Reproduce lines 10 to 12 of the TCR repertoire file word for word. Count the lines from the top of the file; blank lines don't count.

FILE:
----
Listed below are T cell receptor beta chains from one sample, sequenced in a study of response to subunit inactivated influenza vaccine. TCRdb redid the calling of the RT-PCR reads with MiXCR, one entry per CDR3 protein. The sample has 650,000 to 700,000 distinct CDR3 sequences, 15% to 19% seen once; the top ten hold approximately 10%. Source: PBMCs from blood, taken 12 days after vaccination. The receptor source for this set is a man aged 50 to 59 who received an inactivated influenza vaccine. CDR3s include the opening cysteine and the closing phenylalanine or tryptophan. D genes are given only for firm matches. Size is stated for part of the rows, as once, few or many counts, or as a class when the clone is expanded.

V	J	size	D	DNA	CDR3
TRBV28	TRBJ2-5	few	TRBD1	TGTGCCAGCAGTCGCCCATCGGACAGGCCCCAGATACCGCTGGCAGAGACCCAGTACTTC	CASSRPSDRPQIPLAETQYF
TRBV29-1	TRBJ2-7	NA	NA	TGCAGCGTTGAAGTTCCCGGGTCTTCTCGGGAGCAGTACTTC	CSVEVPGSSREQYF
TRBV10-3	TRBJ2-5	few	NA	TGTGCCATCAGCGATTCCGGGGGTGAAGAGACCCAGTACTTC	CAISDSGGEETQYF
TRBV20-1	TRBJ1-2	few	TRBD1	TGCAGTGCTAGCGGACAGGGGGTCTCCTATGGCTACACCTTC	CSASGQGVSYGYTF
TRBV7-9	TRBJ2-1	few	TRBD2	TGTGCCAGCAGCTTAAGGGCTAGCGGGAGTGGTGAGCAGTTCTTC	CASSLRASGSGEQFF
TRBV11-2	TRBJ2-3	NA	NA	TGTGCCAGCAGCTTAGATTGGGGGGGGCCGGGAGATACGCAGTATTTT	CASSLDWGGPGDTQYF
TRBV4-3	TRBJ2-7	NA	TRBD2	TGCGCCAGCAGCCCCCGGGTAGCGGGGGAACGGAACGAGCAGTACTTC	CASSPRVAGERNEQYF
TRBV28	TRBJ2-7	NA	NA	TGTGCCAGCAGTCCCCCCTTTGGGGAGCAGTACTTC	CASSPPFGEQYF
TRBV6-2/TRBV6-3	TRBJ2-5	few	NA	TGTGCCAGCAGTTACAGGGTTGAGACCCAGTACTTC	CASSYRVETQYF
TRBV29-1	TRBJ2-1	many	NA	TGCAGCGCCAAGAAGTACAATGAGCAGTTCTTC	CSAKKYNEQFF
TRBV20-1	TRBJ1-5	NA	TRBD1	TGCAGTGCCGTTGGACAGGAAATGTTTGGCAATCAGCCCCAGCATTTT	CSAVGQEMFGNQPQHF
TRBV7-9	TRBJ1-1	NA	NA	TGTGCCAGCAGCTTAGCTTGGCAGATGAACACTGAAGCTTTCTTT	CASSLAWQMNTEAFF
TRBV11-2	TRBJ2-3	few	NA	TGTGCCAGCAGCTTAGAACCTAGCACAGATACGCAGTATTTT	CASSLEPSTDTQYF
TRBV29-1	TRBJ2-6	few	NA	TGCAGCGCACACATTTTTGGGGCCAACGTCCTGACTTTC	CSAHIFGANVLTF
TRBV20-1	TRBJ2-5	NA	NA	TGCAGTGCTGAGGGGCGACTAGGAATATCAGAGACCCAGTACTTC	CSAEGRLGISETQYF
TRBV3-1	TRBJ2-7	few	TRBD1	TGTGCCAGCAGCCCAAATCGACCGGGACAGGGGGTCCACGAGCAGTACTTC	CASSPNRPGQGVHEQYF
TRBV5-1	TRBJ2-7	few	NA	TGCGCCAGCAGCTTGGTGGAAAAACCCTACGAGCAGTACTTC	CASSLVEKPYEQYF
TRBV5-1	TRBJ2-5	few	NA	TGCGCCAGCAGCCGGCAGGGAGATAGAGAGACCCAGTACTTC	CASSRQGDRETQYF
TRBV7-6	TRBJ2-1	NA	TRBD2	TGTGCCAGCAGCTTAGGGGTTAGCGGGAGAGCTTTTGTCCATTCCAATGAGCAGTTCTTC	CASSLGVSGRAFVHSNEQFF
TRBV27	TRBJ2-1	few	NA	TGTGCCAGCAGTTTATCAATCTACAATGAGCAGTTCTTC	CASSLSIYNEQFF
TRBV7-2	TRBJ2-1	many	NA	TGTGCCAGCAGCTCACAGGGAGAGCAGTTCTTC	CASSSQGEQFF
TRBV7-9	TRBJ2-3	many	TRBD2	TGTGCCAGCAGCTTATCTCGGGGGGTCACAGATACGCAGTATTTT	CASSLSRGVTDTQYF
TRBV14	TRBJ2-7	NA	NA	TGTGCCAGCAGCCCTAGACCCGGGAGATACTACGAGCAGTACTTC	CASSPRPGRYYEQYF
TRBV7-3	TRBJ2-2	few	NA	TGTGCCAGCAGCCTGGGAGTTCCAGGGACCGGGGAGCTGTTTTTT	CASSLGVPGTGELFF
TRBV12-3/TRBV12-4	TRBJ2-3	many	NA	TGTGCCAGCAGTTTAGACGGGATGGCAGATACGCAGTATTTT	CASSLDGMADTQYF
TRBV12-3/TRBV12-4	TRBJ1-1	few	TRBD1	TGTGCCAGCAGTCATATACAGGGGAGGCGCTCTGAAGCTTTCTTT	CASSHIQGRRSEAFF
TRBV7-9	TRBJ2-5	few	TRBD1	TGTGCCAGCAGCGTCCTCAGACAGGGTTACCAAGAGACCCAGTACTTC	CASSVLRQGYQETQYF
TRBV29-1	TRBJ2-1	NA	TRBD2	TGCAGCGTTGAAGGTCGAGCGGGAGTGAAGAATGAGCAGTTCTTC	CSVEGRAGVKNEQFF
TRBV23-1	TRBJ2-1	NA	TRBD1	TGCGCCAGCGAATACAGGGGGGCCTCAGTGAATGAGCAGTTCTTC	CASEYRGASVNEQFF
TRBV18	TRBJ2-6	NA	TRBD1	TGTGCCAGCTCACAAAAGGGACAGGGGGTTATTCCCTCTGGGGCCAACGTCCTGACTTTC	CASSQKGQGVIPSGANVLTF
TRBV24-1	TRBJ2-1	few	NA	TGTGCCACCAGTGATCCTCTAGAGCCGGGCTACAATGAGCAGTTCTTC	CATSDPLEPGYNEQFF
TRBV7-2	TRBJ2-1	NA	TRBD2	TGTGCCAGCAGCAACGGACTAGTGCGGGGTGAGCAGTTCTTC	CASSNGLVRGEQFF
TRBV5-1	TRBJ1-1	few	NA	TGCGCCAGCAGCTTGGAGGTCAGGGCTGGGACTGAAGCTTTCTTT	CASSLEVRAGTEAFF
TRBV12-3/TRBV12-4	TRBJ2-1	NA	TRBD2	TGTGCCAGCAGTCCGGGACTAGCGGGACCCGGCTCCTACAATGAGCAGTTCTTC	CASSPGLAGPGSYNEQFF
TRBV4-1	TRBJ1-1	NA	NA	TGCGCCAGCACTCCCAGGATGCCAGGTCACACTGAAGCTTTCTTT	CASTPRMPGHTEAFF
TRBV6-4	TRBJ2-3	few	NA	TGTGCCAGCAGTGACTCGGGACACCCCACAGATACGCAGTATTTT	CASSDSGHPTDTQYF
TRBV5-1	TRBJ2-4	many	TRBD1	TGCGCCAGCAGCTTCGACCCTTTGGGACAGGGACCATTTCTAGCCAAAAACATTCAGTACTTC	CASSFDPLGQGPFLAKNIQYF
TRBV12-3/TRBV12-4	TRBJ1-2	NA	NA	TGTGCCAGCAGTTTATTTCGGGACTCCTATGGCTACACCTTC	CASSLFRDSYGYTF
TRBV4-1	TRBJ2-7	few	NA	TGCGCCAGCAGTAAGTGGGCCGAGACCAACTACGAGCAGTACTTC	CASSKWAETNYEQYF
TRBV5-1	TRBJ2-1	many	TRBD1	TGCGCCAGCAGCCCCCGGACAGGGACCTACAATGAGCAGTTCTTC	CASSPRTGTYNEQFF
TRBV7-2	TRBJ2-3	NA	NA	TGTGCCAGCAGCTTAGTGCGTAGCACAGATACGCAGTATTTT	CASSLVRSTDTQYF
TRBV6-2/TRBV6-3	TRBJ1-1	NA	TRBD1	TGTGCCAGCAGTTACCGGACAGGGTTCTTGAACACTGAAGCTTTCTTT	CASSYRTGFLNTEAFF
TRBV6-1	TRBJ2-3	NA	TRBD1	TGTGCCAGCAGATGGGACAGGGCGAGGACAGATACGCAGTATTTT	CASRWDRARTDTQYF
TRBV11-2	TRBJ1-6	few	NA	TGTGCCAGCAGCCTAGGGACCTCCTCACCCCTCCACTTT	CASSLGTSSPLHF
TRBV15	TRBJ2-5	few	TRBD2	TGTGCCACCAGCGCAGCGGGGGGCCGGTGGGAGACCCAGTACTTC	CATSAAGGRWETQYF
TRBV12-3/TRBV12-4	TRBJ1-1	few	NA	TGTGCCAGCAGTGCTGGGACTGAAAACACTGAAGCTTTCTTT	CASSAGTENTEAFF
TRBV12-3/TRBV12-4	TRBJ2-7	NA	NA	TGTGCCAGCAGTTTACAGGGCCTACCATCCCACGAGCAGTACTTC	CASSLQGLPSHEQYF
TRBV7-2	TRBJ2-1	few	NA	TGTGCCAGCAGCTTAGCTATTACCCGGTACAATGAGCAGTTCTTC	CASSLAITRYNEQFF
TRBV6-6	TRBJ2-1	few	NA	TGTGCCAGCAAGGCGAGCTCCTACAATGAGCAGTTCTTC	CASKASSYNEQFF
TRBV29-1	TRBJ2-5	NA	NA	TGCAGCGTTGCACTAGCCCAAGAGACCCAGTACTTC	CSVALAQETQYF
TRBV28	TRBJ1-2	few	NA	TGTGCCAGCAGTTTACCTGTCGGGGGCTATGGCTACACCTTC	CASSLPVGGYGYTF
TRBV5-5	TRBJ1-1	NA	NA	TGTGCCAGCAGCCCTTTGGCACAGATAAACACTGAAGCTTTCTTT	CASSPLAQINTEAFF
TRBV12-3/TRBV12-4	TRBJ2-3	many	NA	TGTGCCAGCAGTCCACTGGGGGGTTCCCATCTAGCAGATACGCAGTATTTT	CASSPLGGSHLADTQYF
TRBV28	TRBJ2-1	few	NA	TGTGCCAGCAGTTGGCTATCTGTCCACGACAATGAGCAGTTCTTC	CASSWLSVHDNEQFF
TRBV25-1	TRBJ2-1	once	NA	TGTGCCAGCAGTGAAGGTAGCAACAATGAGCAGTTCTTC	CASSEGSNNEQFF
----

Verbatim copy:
TRBV28	TRBJ2-7	NA	NA	TGTGCCAGCAGTCCCCCCTTTGGGGAGCAGTACTTC	CASSPPFGEQYF
TRBV6-2/TRBV6-3	TRBJ2-5	few	NA	TGTGCCAGCAGTTACAGGGTTGAGACCCAGTACTTC	CASSYRVETQYF
TRBV29-1	TRBJ2-1	many	NA	TGCAGCGCCAAGAAGTACAATGAGCAGTTCTTC	CSAKKYNEQFF